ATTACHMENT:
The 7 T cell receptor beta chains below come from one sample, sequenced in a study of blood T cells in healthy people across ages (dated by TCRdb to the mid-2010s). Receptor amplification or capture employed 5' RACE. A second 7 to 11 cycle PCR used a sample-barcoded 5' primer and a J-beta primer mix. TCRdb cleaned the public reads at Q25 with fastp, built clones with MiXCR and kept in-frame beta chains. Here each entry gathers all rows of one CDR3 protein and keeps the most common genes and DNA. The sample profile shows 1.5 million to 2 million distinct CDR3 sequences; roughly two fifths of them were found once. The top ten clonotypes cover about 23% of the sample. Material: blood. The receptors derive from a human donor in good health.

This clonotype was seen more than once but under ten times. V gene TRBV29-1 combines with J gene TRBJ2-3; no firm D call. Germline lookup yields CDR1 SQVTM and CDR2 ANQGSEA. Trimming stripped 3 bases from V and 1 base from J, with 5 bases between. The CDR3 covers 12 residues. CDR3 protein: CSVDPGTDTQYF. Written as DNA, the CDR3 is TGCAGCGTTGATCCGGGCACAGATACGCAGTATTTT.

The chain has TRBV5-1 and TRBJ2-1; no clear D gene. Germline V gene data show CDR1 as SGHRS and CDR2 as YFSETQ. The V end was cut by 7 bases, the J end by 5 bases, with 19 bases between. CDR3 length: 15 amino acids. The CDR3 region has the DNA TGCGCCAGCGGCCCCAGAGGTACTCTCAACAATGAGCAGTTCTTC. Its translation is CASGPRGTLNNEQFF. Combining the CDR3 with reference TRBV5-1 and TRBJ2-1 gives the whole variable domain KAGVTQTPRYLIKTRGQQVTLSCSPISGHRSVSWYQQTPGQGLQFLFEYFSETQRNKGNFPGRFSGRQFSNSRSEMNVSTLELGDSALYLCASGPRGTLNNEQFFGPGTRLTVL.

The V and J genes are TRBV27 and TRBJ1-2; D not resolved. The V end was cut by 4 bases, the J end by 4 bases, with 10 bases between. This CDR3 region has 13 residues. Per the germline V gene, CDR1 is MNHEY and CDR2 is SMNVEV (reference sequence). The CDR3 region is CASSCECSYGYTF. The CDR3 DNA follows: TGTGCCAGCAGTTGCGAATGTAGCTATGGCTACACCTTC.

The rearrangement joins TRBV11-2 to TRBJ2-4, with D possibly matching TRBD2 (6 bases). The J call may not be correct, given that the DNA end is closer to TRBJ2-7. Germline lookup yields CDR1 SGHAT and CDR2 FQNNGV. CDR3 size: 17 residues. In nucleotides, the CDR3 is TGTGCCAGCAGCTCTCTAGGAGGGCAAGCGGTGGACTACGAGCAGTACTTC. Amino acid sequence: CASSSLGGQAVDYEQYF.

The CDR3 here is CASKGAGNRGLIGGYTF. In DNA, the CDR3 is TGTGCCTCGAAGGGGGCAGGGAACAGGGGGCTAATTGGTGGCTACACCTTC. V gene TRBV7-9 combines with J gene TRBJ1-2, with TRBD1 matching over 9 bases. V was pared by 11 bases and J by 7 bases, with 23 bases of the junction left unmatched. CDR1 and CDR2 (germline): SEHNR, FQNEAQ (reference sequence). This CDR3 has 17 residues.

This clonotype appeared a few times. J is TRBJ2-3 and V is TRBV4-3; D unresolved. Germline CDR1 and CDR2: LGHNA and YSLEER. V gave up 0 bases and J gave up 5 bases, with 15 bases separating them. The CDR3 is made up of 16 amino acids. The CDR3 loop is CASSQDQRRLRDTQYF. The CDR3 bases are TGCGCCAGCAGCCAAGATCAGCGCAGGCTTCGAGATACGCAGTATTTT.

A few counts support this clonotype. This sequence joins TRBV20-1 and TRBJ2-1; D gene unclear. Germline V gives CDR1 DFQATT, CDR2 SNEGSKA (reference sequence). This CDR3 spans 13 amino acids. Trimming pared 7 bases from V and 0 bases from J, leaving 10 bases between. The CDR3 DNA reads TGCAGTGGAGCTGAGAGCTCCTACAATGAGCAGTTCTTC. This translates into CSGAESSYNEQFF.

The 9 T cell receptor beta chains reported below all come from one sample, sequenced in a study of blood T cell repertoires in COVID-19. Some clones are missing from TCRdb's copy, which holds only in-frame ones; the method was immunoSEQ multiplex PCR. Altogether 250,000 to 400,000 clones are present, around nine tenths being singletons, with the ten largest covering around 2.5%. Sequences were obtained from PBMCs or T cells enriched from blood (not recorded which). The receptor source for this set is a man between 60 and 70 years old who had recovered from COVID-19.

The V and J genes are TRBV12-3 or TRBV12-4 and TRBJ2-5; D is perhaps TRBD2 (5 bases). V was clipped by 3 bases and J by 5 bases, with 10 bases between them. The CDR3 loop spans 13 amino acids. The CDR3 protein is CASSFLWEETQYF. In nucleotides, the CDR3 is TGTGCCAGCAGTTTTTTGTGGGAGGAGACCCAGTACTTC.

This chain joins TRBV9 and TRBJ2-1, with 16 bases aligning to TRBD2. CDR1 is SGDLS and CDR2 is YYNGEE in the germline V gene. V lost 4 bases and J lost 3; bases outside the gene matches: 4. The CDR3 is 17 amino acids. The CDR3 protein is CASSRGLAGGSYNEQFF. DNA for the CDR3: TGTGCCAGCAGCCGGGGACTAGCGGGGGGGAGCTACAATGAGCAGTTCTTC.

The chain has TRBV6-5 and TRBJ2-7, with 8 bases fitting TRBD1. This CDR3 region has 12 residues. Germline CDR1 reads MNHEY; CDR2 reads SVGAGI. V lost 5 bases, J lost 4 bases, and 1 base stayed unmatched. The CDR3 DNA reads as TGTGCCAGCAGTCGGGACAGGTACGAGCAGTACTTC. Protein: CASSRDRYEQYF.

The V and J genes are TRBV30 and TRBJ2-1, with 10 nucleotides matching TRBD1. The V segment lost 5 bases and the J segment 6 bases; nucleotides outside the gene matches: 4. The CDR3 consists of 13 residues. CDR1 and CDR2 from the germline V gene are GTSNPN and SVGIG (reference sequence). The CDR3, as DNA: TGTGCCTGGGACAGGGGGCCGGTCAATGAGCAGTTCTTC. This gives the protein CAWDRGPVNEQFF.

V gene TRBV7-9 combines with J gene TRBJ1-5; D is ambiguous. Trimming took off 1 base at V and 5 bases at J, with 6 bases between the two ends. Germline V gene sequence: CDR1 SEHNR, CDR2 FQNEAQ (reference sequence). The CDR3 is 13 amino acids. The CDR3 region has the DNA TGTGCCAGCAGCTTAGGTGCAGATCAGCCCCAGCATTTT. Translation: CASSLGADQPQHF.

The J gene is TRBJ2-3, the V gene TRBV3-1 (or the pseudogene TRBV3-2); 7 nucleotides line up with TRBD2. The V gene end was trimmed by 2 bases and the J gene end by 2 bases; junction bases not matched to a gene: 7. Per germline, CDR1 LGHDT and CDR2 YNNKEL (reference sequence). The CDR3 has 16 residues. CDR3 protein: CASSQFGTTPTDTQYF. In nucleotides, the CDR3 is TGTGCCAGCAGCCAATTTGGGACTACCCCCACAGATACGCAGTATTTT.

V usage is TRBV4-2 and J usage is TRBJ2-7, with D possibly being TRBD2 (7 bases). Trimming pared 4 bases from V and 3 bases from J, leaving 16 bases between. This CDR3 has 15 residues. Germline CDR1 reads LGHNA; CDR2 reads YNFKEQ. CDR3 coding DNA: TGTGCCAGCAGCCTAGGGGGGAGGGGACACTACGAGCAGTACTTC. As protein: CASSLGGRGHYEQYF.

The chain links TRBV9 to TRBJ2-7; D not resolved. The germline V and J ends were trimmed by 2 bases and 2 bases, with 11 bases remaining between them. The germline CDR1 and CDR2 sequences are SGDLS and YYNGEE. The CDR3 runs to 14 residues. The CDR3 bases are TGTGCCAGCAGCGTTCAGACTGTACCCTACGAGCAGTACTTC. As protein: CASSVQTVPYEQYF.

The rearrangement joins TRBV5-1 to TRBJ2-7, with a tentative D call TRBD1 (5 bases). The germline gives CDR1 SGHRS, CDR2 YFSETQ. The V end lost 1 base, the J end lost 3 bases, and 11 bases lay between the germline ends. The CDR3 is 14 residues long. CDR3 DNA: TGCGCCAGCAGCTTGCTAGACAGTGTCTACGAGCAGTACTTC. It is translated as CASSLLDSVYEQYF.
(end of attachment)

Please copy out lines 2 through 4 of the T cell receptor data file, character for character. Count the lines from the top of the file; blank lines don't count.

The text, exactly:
This clonotype was seen more than once but under ten times. V gene TRBV29-1 combines with J gene TRBJ2-3; no firm D call. Germline lookup yields CDR1 SQVTM and CDR2 ANQGSEA. Trimming stripped 3 bases from V and 1 base from J, with 5 bases between. The CDR3 covers 12 residues. CDR3 protein: CSVDPGTDTQYF. Written as DNA, the CDR3 is TGCAGCGTTGATCCGGGCACAGATACGCAGTATTTT.

The chain has TRBV5-1 and TRBJ2-1; no clear D gene. Germline V gene data show CDR1 as SGHRS and CDR2 as YFSETQ. The V end was cut by 7 bases, the J end by 5 bases, with 19 bases between. CDR3 length: 15 amino acids. The CDR3 region has the DNA TGCGCCAGCGGCCCCAGAGGTACTCTCAACAATGAGCAGTTCTTC. Its translation is CASGPRGTLNNEQFF. Combining the CDR3 with reference TRBV5-1 and TRBJ2-1 gives the whole variable domain KAGVTQTPRYLIKTRGQQVTLSCSPISGHRSVSWYQQTPGQGLQFLFEYFSETQRNKGNFPGRFSGRQFSNSRSEMNVSTLELGDSALYLCASGPRGTLNNEQFFGPGTRLTVL.

The V and J genes are TRBV27 and TRBJ1-2; D not resolved. The V end was cut by 4 bases, the J end by 4 bases, with 10 bases between. This CDR3 region has 13 residues. Per the germline V gene, CDR1 is MNHEY and CDR2 is SMNVEV (reference sequence). The CDR3 region is CASSCECSYGYTF. The CDR3 DNA follows: TGTGCCAGCAGTTGCGAATGTAGCTATGGCTACACCTTC.